August 16, 2022

American Taxpayers Paying for Illegal Immigrant Hotel Rooms Thanks to Cartel Threat



Illegal immigration is speeding up and has been for months as amnesty talks continue on Capitol Hill. But now, Fox News has obtained documents showing illegal immigrants are getting free hotel rooms courtesy of taxpayers and are being given asylum in the United States by citing fears of drug cartels in Mexico.


A sudden influx of illegal immigrants from Mexico requesting asylum is overwhelming immigration agents in San Diego, forcing agencies to rent hotel rooms for some undocumented families and release others to cities around the U.S.

Documents obtained exclusively by Fox News show Immigration and Customs Enforcement has been paying for hotel rooms for dozens of recently arrived families to relieve overcrowding inside the San Ysidro and Otay Mesa, Calif., processing centers. Some ICE employees are working overtime and others have been asked to volunteer to work weekend shifts. “Duties include intake, placements, transports and release of family groups and unaccompanied minors,” according to a memo obtained by Fox News.

The surge has raised suspicions about what is driving the influx, amid claims that illegal immigrants have learned they can attempt to get asylum by using a few key words — namely, by claiming they have a “credible fear” of drug cartels.


But it isn’t just illegal immigrants seeking asylum who taxpayers are housing, they’re also paying for cartel members to be housed in America’s prisons as the violent criminal organizations partner with dangerous gangs in our neighborhoods.


An Associated Press review of federal court cases and government data, plus interviews with law enforcement officials, suggests Mexican drug cartels are expanding their reach in the U.S. The review finds that cartels are now sending in some of their most trusted agents to live and work deep inside the United States. It’s a move meant to tighten their grip on the narcotics market and perhaps expand into other criminal enterprises.


Mexican drug cartels are a legitimate concern, especially with a porous border, so why isn’t Congress addressing them directly as part of their illegal immigration overhaul?


During a phone call with reporters Wednesday afternoon, Immigration and Customs Enforcement Council President Chris Crane expressed concerns over a lack of attention in the immigration reform debate to an expansive criminal alien and violent cartel problem inside the United States.

“We aren’t even scratching the surface on the criminal illegal alien problem in the United States,” Crane said. “That part [cartels] is absent from this discussion as are many parts of this….we know that the drug cartels, that the lieutenants and the troops, the soldiers, they’re all within the interior of United States and they’re all conducting business as are many other criminal elements and criminal individuals. There are people coming here for this to be a land of opportunity and there are people coming here because the United States for them is a target of opportunity and we believe there is a very disproportionate number of criminals coming into the United States. That conversation is almost completely absent from this entire public conversation about what’s happening….It’s just another part of this debate that gives us this concern that this is all about politics and not about really fixing the problems that we face within our broken immigration system and providing for what is best for everyone is best for America to include and most importantly, public safety.”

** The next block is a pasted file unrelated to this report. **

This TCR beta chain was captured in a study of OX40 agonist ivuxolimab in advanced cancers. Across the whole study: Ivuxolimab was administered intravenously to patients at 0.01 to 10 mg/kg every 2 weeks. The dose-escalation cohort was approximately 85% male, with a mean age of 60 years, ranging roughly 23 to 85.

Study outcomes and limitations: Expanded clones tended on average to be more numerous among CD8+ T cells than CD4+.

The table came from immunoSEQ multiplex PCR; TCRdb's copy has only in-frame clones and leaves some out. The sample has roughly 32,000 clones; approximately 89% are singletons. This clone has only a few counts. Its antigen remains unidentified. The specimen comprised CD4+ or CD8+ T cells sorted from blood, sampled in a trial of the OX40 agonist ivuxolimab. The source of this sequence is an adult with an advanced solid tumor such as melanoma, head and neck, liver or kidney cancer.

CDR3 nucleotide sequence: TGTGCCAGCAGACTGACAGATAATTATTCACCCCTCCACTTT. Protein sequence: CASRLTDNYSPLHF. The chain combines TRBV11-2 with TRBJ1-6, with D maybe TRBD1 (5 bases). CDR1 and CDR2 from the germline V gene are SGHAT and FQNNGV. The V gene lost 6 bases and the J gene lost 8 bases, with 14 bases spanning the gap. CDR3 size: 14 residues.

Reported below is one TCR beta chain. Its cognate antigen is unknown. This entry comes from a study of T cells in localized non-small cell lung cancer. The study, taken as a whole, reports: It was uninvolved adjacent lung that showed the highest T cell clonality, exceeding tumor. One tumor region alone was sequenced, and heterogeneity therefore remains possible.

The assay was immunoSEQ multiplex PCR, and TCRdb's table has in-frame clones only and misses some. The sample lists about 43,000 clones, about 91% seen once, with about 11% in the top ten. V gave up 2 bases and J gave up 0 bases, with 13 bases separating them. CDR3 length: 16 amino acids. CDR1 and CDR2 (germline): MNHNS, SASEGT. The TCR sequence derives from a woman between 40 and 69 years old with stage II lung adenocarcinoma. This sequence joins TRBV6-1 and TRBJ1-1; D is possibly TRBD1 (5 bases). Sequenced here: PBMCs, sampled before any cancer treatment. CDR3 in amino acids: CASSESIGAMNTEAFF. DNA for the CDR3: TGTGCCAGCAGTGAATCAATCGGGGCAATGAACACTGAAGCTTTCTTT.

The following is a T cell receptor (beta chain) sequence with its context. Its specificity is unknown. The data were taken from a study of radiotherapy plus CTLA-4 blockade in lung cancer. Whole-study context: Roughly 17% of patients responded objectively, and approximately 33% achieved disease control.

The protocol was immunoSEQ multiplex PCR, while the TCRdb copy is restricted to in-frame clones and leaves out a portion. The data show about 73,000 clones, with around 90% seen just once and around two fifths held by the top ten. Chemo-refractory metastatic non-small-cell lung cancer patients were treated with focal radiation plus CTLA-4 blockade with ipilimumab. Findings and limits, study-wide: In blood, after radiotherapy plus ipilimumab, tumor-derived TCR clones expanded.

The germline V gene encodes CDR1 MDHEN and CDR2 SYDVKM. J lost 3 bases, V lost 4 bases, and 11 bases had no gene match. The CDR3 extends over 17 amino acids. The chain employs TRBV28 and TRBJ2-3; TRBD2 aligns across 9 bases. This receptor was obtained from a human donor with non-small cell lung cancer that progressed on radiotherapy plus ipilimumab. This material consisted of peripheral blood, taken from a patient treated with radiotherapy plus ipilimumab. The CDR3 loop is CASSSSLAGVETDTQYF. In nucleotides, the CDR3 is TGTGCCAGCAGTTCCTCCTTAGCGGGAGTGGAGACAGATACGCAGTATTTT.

Don’t think that’s serious enough? How about Mexican cartels hiring ex-U.S. military to work as snipers and hit men?


Mexican cartels are recruiting hit men from the U.S. military, offering big money to highly-trained soldiers to carry out contract killings and potentially share their skills with gangsters south of the border, according to law enforcement experts.

The involvement of three American soldiers in separate incidents, including a 2009 murder that led to last week’s life sentence for a former Army private, underscore a problem the U.S. military has fought hard to address.


“We have seen examples over the past few years where American servicemen are becoming involved in this type of activity,” said Fred Burton, vice president for STRATFOR Global Intelligence. “It is quite worrisome to have individuals with specialized military training and combat experience being associated with the cartels.”

The Gang of Eight in the Senate ignored the criminal element of the immigration debate, let’s hope the House doesn’t do the same in September.